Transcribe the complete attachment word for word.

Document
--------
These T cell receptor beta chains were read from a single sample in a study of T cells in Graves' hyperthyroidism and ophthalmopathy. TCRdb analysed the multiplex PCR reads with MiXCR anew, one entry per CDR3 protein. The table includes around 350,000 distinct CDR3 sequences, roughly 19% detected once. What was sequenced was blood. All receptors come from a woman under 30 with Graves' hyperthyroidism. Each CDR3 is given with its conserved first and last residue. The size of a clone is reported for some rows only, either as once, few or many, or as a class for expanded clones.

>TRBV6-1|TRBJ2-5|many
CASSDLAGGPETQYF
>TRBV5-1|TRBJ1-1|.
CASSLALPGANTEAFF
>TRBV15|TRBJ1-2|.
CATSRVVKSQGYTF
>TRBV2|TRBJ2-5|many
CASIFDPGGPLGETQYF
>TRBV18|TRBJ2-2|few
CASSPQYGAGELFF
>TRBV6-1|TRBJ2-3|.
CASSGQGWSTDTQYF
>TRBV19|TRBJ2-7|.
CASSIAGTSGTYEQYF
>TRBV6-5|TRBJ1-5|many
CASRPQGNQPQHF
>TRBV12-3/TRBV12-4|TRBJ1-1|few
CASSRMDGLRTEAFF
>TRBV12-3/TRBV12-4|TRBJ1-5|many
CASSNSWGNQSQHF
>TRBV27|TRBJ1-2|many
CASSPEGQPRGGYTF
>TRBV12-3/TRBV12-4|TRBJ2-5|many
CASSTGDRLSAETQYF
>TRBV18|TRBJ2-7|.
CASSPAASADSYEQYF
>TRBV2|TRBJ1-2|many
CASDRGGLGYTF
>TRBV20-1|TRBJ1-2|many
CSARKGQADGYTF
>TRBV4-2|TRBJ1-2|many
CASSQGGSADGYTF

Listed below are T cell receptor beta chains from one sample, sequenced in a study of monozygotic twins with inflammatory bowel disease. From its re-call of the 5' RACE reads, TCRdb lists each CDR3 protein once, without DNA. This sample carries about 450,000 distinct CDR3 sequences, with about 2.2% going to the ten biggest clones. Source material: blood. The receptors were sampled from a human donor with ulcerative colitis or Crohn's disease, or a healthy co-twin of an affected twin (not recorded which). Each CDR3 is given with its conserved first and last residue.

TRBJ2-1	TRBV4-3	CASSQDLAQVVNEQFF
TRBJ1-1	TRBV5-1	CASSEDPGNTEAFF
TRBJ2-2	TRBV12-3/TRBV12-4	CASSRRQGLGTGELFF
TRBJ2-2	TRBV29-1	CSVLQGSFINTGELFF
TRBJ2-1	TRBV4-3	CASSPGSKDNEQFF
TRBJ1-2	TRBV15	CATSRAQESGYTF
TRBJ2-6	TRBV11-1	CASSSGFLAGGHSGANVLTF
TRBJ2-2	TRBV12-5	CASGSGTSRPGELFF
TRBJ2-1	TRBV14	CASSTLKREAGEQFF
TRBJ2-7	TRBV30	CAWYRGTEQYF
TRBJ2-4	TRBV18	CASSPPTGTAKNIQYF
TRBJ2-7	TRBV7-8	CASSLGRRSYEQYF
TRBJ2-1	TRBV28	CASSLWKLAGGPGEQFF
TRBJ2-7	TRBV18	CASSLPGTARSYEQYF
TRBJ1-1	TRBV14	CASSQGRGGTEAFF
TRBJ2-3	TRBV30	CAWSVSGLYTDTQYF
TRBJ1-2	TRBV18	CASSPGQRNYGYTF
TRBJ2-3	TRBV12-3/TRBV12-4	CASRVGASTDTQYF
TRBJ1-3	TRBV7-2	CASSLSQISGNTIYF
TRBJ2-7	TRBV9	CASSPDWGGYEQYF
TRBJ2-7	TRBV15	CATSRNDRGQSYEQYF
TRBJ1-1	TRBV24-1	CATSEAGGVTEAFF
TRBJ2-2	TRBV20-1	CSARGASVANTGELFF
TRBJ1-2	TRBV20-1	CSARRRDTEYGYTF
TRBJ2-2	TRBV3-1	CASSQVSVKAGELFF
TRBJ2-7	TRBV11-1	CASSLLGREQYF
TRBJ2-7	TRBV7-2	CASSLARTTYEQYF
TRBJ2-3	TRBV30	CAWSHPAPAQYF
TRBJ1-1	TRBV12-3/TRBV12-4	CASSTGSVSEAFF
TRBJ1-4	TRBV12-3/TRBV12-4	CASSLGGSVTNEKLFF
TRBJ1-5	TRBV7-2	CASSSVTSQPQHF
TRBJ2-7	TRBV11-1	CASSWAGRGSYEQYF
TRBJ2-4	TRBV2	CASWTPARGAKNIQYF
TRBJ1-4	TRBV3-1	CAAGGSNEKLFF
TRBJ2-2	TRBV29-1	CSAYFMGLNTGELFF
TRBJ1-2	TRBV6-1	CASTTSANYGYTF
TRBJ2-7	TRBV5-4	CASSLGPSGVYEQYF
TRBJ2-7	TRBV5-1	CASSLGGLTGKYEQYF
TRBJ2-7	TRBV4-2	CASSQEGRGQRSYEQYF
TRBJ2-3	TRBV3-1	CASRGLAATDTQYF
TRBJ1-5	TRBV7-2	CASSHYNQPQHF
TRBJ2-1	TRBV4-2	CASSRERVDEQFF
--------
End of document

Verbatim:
These T cell receptor beta chains were read from a single sample in a study of T cells in Graves' hyperthyroidism and ophthalmopathy. TCRdb analysed the multiplex PCR reads with MiXCR anew, one entry per CDR3 protein. The table includes around 350,000 distinct CDR3 sequences, roughly 19% detected once. What was sequenced was blood. All receptors come from a woman under 30 with Graves' hyperthyroidism. Each CDR3 is given with its conserved first and last residue. The size of a clone is reported for some rows only, either as once, few or many, or as a class for expanded clones.

>TRBV6-1|TRBJ2-5|many
CASSDLAGGPETQYF
>TRBV5-1|TRBJ1-1|.
CASSLALPGANTEAFF
>TRBV15|TRBJ1-2|.
CATSRVVKSQGYTF
>TRBV2|TRBJ2-5|many
CASIFDPGGPLGETQYF
>TRBV18|TRBJ2-2|few
CASSPQYGAGELFF
>TRBV6-1|TRBJ2-3|.
CASSGQGWSTDTQYF
>TRBV19|TRBJ2-7|.
CASSIAGTSGTYEQYF
>TRBV6-5|TRBJ1-5|many
CASRPQGNQPQHF
>TRBV12-3/TRBV12-4|TRBJ1-1|few
CASSRMDGLRTEAFF
>TRBV12-3/TRBV12-4|TRBJ1-5|many
CASSNSWGNQSQHF
>TRBV27|TRBJ1-2|many
CASSPEGQPRGGYTF
>TRBV12-3/TRBV12-4|TRBJ2-5|many
CASSTGDRLSAETQYF
>TRBV18|TRBJ2-7|.
CASSPAASADSYEQYF
>TRBV2|TRBJ1-2|many
CASDRGGLGYTF
>TRBV20-1|TRBJ1-2|many
CSARKGQADGYTF
>TRBV4-2|TRBJ1-2|many
CASSQGGSADGYTF

Listed below are T cell receptor beta chains from one sample, sequenced in a study of monozygotic twins with inflammatory bowel disease. From its re-call of the 5' RACE reads, TCRdb lists each CDR3 protein once, without DNA. This sample carries about 450,000 distinct CDR3 sequences, with about 2.2% going to the ten biggest clones. Source material: blood. The receptors were sampled from a human donor with ulcerative colitis or Crohn's disease, or a healthy co-twin of an affected twin (not recorded which). Each CDR3 is given with its conserved first and last residue.

TRBJ2-1	TRBV4-3	CASSQDLAQVVNEQFF
TRBJ1-1	TRBV5-1	CASSEDPGNTEAFF
TRBJ2-2	TRBV12-3/TRBV12-4	CASSRRQGLGTGELFF
TRBJ2-2	TRBV29-1	CSVLQGSFINTGELFF
TRBJ2-1	TRBV4-3	CASSPGSKDNEQFF
TRBJ1-2	TRBV15	CATSRAQESGYTF
TRBJ2-6	TRBV11-1	CASSSGFLAGGHSGANVLTF
TRBJ2-2	TRBV12-5	CASGSGTSRPGELFF
TRBJ2-1	TRBV14	CASSTLKREAGEQFF
TRBJ2-7	TRBV30	CAWYRGTEQYF
TRBJ2-4	TRBV18	CASSPPTGTAKNIQYF
TRBJ2-7	TRBV7-8	CASSLGRRSYEQYF
TRBJ2-1	TRBV28	CASSLWKLAGGPGEQFF
TRBJ2-7	TRBV18	CASSLPGTARSYEQYF
TRBJ1-1	TRBV14	CASSQGRGGTEAFF
TRBJ2-3	TRBV30	CAWSVSGLYTDTQYF
TRBJ1-2	TRBV18	CASSPGQRNYGYTF
TRBJ2-3	TRBV12-3/TRBV12-4	CASRVGASTDTQYF
TRBJ1-3	TRBV7-2	CASSLSQISGNTIYF
TRBJ2-7	TRBV9	CASSPDWGGYEQYF
TRBJ2-7	TRBV15	CATSRNDRGQSYEQYF
TRBJ1-1	TRBV24-1	CATSEAGGVTEAFF
TRBJ2-2	TRBV20-1	CSARGASVANTGELFF
TRBJ1-2	TRBV20-1	CSARRRDTEYGYTF
TRBJ2-2	TRBV3-1	CASSQVSVKAGELFF
TRBJ2-7	TRBV11-1	CASSLLGREQYF
TRBJ2-7	TRBV7-2	CASSLARTTYEQYF
TRBJ2-3	TRBV30	CAWSHPAPAQYF
TRBJ1-1	TRBV12-3/TRBV12-4	CASSTGSVSEAFF
TRBJ1-4	TRBV12-3/TRBV12-4	CASSLGGSVTNEKLFF
TRBJ1-5	TRBV7-2	CASSSVTSQPQHF
TRBJ2-7	TRBV11-1	CASSWAGRGSYEQYF
TRBJ2-4	TRBV2	CASWTPARGAKNIQYF
TRBJ1-4	TRBV3-1	CAAGGSNEKLFF
TRBJ2-2	TRBV29-1	CSAYFMGLNTGELFF
TRBJ1-2	TRBV6-1	CASTTSANYGYTF
TRBJ2-7	TRBV5-4	CASSLGPSGVYEQYF
TRBJ2-7	TRBV5-1	CASSLGGLTGKYEQYF
TRBJ2-7	TRBV4-2	CASSQEGRGQRSYEQYF
TRBJ2-3	TRBV3-1	CASRGLAATDTQYF
TRBJ1-5	TRBV7-2	CASSHYNQPQHF
TRBJ2-1	TRBV4-2	CASSRERVDEQFF